Z Nation is set three years after the zombie apocalypse and humanity has been beaten down by the unknown virus (the whys and hows and the general state of things surrounding the apocalypse are intentionally left vague), leaving the world overrun by the dead.
What’s left of the U.S. government has been working on a vaccine to stop the zombie virus. And in Season One, we follow Harold Perrineau’s military man Mark Hammond go into a facility where one of the experiments is about to come to fruition. Said government hasn’t been too lucky with volunteer test subjects though, so they’ve taken to forcing the cure on prison inmates in hopes that something works.
Problem: the savages are literally at the door. So, the science team abandons their test subjects to be eaten alive. The first plot twist is this: the cure works and one of the test subjects, former convict and confidence man, Murphy (Keith Allan) walks out chewed and bearing zombie hickeys but otherwise hale.
From there on we follow Hammond (who goes by the call sign Delta X-Ray Delta), who’s been tasked to escort “the package” (Murphy) across the country to another CDC science facility in California. That package? The only man to ever survive being bit by a zombie thanks to an experimental vaccine.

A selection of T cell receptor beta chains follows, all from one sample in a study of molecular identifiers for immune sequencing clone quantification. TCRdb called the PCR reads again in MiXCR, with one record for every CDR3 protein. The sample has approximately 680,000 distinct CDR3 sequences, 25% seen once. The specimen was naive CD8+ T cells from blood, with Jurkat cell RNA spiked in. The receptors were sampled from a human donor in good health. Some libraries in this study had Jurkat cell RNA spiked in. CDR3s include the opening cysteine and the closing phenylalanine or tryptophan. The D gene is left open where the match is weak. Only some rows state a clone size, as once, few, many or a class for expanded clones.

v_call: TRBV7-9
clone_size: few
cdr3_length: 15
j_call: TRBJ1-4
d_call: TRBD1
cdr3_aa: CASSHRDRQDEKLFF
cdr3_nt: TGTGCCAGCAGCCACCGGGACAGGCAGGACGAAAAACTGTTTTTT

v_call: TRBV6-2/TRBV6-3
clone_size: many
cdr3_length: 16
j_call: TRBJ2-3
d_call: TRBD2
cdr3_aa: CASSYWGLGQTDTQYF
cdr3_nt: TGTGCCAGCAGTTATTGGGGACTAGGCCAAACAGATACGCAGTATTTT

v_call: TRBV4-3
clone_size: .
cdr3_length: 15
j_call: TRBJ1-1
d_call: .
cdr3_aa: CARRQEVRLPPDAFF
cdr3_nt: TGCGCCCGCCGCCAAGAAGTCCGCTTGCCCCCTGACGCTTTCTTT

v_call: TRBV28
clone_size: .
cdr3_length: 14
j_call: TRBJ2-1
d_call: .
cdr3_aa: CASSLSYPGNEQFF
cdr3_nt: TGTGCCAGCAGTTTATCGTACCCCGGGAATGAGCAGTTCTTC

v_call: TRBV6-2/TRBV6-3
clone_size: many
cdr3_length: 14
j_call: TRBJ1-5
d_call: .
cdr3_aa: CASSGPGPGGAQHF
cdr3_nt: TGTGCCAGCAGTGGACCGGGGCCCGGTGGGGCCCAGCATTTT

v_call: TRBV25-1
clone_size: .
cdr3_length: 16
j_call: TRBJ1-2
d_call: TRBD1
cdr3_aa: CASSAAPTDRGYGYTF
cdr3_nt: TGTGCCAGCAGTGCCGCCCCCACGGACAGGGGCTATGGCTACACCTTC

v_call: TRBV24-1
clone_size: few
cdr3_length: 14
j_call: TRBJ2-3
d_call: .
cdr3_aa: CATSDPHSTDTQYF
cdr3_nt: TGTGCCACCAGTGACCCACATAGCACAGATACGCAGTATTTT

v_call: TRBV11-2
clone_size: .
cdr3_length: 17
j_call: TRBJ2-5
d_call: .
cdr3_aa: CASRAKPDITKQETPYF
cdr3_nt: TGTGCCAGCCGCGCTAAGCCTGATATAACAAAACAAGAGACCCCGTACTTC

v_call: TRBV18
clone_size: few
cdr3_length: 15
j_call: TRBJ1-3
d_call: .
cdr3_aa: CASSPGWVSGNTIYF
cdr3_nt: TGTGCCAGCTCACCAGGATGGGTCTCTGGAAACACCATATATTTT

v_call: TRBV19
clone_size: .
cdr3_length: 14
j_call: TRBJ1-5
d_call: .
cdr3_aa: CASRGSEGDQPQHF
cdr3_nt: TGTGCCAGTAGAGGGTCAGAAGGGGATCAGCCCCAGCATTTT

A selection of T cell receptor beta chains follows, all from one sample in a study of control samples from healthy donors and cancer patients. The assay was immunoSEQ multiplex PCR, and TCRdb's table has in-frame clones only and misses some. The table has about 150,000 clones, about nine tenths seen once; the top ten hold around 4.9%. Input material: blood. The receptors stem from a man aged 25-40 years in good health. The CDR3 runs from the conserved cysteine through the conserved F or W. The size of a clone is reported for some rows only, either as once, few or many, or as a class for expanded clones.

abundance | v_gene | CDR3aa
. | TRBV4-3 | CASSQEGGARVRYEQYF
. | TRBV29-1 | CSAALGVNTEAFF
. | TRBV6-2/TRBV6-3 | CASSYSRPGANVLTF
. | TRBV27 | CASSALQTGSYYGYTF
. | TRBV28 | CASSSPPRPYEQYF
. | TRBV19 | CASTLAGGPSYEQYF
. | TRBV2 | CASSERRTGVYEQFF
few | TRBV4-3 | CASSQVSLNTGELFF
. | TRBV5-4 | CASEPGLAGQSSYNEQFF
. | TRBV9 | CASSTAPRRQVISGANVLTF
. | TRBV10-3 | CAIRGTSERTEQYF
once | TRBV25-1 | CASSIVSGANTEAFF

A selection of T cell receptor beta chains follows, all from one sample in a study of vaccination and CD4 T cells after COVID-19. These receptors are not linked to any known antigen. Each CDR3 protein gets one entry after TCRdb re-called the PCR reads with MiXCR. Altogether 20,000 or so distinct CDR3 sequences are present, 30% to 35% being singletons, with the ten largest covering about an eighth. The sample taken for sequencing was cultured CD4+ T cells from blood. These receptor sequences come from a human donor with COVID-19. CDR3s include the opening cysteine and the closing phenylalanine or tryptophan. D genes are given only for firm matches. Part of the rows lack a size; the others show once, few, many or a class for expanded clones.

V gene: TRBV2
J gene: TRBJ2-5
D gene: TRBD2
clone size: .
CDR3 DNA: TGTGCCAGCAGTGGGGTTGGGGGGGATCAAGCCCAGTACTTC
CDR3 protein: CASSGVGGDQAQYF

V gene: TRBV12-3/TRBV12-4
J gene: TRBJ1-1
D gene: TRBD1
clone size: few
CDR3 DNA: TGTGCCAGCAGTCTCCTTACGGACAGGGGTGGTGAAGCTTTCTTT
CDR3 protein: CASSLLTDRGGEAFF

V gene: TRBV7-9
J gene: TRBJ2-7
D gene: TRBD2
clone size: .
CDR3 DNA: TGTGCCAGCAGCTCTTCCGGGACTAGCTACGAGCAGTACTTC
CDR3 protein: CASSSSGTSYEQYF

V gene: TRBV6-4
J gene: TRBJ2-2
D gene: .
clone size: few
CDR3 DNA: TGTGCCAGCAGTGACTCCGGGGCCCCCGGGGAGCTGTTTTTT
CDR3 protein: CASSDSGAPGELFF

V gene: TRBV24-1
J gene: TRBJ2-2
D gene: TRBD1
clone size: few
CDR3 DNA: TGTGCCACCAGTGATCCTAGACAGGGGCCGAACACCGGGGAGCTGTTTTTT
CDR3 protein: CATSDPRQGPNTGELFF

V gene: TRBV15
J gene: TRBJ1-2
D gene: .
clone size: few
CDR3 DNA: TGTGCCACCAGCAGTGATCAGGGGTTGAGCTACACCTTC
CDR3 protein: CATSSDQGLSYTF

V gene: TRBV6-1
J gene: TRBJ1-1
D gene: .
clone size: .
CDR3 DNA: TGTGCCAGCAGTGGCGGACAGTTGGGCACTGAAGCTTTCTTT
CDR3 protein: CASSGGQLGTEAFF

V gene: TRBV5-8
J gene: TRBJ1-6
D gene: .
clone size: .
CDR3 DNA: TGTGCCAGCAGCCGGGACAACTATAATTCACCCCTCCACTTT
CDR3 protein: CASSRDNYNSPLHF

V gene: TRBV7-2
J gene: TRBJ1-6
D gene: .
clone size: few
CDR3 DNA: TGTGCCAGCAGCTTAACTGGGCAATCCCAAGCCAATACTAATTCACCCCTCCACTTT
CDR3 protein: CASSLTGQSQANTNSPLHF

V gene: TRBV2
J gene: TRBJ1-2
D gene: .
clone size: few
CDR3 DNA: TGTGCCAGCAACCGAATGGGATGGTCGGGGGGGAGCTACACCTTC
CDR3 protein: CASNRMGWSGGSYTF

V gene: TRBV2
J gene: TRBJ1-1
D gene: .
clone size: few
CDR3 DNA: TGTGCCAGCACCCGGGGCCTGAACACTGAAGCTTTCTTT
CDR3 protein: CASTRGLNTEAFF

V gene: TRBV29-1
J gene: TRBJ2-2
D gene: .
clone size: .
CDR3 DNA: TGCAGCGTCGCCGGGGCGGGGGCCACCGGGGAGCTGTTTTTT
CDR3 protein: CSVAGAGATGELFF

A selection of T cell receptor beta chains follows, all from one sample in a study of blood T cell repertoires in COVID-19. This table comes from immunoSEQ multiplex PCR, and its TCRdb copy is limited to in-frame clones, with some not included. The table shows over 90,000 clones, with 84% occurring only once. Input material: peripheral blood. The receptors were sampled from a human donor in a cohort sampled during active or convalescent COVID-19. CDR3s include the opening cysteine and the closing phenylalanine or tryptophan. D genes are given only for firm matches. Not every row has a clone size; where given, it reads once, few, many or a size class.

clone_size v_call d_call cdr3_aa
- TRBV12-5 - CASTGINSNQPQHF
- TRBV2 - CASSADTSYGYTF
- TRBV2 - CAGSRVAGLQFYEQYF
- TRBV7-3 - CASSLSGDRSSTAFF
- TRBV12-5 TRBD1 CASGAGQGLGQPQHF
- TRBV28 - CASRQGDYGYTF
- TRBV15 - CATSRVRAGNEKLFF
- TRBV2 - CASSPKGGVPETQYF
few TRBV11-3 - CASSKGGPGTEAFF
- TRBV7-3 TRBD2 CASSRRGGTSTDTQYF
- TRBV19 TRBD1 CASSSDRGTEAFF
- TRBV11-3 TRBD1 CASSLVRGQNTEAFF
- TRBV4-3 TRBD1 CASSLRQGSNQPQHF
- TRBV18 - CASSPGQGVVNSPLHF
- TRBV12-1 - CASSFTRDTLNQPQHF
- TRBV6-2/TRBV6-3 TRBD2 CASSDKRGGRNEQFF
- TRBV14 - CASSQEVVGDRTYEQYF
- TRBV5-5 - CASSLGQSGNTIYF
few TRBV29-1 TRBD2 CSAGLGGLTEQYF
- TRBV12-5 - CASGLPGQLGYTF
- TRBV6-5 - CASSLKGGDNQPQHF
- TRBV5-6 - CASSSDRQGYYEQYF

Hammond and Murphy, now the only human known to have survived a zombie bite, eventually encounter a ragtag group of survivors who must help them get to the West Coast in the hopes that the vaccine in his blood can yield something to stem the tide of the dead.
Aided by a mysterious voice on the radio called Citizen Z the quest is on, and the group that protects Murphy may diminish and change but the mission of Operation Bitemark never does: get the package to California. It’s the ultimate zombie road trip!
6. Humor, Fun and Absurdity Abound
Imagine this: a U.S. soldier chases a zombie baby around a garage, an historic bell bounces around buildings clanging and destroying zombies, zombie bears, your garden variety cannibal cult, killer dentists, radioactive zombies, a religious cult centered on the undead, evil scientists, and an episode in Roswell with (yep) aliens.
And, of course, a zombie tornado called a zunami (this is the same studio that made Sharknado, after all). Somewhere down the line the complete surprise of a huge rolling cheese wheel will become your “zombie kill of the week” fodder. Yeah, this thing is awesome.
5. The Writing Gets Stronger Every Season
By the time you finish Season One, it’s pretty clear that the ZNation writing team—mostly just producer/ writer/director John Hyams (who’s done the underrated Universal Soldier: Day Of Reckoning) has pretty much maxed out the absurdity factor. Everything’s in there except the kitchen sink.
The good, non-absurd things in the soup of Season One all get a level up in Season Two: including, but not limited to, insightful dialogue, excellent camera work, dramatic stakes, and plenty of reasons to care about the motley gang of characters (a few of which who may or may not be dead after the first 13 episodes).
This is already a far cry from The Asylum’s usual fare of Mega Shark Vs. Crocosaurus and 2-Headed Shark Attack, but it’s even an evolutionary leap in storytelling species quality when you consider how this studio has its bread and butter in mockbusters: films that are blatantly odious ripoffs of Hollywood blockbusters. The Asylum’s Atlantic Rim, for example, went up for sale shortly after the release of Pacific Rim. The giant robots there are, trust me, not up to par with Guillermo Del Toro’s work.